Ursula von der Leyen, President of the European Commission, thinks that a total cut-off of Gazprom shipments to the EU-27 is ‘probable.’ To counter this, Brussels has come up with a plan based on voluntary action, asking each of its member countries to curb their consumption. Virginie Malingre discusses the announcement in an article on the Le Monde website.
The Commission is facing resistance from governments, casting doubt on whether they will approve the emergency plan next week.
Brussels wants to reduce EU energy consumption by 15% to break its dependence on Russian gas
Since his invasion of Ukraine on February 24, Russian President Vladimir Putin has been waging another battle, the battle of energy – which is being waged on the European Union’s territory. With no ammunition or military deployment, it is threatening the continent’s economic health and the unity of the 27 member countries and could have explosive effects on the sacrosanct internal market, which is at the heart of the European community.
“Russia is using gas as a weapon,” reiterated European Commission President von der Leyen on Wednesday, July 20, as she presented her plan for Europeans to prepare for a winter without Russian gas. The European Commissioner in Charge of Internal Market Thierry Breton mentioned “a hybrid threat from Russia.”
Gazprom’s shipments to Europe are now less than 30% of what they had been before the war. Poland, Bulgaria, Finland, the Netherlands and Denmark have already been completely cut off, while France, Germany, Italy, Austria, the Czech Republic and Slovakia have seen their supplies greatly reduced.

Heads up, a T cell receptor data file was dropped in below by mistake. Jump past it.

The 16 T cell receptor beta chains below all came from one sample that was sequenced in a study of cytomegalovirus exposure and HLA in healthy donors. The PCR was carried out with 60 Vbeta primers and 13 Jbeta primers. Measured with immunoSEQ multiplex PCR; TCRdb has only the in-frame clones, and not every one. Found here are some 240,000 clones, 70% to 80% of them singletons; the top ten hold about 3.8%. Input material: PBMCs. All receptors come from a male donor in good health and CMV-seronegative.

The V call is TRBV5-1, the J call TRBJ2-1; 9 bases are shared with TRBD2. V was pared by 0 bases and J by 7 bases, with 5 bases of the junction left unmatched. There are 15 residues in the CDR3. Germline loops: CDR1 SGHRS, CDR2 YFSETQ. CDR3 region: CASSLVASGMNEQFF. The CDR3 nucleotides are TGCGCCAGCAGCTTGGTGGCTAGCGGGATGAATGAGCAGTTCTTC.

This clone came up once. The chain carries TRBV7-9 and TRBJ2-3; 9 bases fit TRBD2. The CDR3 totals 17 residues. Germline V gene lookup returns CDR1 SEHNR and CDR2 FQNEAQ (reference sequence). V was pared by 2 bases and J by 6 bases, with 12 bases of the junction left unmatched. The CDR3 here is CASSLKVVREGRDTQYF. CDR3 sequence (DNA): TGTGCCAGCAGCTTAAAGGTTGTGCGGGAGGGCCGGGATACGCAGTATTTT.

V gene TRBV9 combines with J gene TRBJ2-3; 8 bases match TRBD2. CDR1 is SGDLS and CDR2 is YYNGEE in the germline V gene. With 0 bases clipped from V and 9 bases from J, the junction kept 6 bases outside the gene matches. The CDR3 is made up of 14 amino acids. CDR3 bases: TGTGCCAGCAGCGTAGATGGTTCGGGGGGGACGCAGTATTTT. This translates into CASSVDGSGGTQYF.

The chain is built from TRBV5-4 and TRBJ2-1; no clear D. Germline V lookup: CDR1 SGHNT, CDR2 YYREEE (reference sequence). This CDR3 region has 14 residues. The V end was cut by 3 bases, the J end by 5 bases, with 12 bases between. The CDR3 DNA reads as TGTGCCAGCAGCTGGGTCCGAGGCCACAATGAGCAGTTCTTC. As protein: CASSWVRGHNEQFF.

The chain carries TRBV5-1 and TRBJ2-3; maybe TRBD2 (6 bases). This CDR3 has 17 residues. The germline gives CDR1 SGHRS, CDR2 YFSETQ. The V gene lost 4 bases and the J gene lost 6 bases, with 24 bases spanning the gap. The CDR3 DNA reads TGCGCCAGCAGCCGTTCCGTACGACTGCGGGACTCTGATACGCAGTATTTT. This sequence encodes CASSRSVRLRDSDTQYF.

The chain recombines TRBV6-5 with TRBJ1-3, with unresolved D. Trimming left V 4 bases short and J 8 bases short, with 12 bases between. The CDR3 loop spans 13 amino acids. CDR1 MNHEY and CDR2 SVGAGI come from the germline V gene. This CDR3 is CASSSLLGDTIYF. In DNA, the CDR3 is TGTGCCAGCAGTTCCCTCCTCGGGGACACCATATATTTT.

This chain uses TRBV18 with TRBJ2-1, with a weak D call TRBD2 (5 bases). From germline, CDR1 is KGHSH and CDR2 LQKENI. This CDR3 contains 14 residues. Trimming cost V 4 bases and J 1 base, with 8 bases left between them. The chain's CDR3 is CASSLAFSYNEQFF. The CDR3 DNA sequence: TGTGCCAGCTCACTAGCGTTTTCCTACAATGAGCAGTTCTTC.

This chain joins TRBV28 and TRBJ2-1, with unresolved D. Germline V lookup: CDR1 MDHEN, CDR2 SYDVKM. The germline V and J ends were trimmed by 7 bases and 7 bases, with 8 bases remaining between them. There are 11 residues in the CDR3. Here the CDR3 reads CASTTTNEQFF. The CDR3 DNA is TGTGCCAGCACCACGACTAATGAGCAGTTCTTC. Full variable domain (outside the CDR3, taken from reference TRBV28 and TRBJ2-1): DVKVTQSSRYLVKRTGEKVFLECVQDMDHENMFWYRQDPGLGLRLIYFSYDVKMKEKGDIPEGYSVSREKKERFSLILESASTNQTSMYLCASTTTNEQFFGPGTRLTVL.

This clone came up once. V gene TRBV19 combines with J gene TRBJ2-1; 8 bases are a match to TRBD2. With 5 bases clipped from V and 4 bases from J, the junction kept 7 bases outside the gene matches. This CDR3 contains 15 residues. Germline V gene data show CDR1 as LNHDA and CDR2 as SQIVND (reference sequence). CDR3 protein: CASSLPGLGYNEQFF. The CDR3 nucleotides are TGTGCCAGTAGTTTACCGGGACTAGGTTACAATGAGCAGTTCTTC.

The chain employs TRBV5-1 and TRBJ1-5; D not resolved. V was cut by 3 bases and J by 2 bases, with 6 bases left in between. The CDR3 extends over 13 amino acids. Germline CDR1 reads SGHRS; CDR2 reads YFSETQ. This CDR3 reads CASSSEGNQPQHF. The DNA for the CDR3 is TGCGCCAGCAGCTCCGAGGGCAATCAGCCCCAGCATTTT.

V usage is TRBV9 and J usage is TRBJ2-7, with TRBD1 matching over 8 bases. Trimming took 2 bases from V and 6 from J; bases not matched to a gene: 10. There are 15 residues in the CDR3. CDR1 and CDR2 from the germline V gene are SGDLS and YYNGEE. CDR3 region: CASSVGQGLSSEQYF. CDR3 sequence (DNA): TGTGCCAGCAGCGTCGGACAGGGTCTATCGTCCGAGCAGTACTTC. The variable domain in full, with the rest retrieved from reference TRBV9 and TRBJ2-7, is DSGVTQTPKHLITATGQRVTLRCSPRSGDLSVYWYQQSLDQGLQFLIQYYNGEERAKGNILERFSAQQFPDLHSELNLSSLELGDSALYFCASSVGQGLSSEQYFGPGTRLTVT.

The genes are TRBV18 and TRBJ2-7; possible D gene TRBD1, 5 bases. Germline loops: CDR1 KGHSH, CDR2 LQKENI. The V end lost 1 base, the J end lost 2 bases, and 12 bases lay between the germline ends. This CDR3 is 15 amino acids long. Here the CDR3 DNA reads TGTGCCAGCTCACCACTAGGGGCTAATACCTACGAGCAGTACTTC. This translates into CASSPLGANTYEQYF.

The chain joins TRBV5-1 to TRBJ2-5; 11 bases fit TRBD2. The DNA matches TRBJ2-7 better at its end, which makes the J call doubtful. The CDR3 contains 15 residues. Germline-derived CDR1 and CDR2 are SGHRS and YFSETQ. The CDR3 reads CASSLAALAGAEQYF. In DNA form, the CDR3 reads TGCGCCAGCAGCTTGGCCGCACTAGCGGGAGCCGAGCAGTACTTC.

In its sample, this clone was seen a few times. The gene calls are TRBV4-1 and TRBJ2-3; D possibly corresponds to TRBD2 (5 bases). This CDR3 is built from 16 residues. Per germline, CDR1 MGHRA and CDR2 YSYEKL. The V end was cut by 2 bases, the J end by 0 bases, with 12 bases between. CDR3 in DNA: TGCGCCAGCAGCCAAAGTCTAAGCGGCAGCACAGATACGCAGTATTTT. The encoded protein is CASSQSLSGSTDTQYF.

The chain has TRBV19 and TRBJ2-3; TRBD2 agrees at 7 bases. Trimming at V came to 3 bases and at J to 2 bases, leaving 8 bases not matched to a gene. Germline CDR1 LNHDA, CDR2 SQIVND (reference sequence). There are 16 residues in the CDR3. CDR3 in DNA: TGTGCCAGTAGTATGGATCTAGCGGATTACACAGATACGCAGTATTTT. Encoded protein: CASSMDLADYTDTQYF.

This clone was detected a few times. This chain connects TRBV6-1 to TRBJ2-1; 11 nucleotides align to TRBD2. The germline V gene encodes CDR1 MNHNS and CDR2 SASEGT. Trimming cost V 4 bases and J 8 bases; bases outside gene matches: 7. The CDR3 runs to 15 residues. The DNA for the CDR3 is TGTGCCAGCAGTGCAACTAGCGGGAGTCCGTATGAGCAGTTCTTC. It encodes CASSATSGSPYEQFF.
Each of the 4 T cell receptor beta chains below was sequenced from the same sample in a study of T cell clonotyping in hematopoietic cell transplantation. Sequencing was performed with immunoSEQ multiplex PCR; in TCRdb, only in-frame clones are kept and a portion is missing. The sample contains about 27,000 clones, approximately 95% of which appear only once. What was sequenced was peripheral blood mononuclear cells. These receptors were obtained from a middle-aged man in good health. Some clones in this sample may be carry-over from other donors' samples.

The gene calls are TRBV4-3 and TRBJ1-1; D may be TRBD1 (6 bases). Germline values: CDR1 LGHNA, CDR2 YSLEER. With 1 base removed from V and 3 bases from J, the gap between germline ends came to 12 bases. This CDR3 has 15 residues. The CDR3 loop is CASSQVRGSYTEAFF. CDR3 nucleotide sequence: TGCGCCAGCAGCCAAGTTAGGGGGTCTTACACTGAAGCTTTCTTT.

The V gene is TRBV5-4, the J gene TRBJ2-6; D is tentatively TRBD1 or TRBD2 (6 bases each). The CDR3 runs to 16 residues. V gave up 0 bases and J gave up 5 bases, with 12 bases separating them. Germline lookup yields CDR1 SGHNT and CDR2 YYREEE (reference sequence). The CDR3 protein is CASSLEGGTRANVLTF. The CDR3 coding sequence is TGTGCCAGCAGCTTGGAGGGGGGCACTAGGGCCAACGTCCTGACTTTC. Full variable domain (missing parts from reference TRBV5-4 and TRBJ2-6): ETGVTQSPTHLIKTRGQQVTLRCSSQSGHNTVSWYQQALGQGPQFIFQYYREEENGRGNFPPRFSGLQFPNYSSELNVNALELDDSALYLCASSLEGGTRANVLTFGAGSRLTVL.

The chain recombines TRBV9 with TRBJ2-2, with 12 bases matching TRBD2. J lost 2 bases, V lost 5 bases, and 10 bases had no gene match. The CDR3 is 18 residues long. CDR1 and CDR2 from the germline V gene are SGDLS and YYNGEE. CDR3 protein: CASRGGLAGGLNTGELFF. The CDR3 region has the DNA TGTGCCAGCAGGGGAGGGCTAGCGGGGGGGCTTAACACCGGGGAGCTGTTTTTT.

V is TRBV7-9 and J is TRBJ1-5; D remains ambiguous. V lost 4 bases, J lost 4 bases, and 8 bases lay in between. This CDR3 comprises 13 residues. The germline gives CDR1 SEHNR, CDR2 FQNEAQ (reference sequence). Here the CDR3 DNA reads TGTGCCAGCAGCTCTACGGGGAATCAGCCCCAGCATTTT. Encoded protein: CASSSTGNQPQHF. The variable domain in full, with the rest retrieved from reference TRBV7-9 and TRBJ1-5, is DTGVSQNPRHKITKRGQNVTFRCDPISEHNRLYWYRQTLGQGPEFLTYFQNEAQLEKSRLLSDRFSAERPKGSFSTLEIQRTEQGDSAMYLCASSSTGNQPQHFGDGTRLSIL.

On Thursday, July 21, the Nord Stream 1 pipeline restarted after a maintenance operation, but with reduced capacity. On July 18, the company had mentioned a “force majeure” as an excuse to avoid responsibility for the massive decreases – past and perhaps future – in its shipments to Europe.
Filling up the tanks as much as possible
The “worst case scenario” of a “total cut-off of Russian gas” is “probable,” said Ms. von der Leyen, who refused to bow to the Kremlin’s “blackmail.”
“Nord Stream 2 has not received the [necessary] certifications and is not operational at all,” she warned on Wednesday, while Berlin, after having procrastinated for a long time, has finally given up on commissioning the new gas pipeline – although Moscow could conceivably force Germany to change its mind.
Mr. Breton said that the EU-27 must “prepare” for one, or even two, “winter[s] without Russian gas” – which last year accounted for 40% of their imports. To do this, they will have to fill up their gas reserves as much as possible, and raise them from 64% today (i.e. 46 days of supply in winter) to 80% by November 1. Otherwise, a cut from Gazprom could drive them into recession, further increasing inflation and unemployment.
In recent weeks, Europe – Berlin and Rome in particular – has been scouting for new suppliers the world over, including in the United States, Norway, Azerbaijan, Algeria and Qatar. Other purchases are underway. But the EU-27 know that it will be difficult to do much more, given the resources available and the infrastructure needed (for liquefied natural gas, for example, LNG terminals are needed to regasify it).
The EC is therefore proposing that each state reduce their gas consumption by 15% between August 1, 2022 and March 31, 2023, compared with their average consumption in those same months between 2016 and 2021. This, it claims, will allow them to face the winter without Russian gas – if it is not too cold.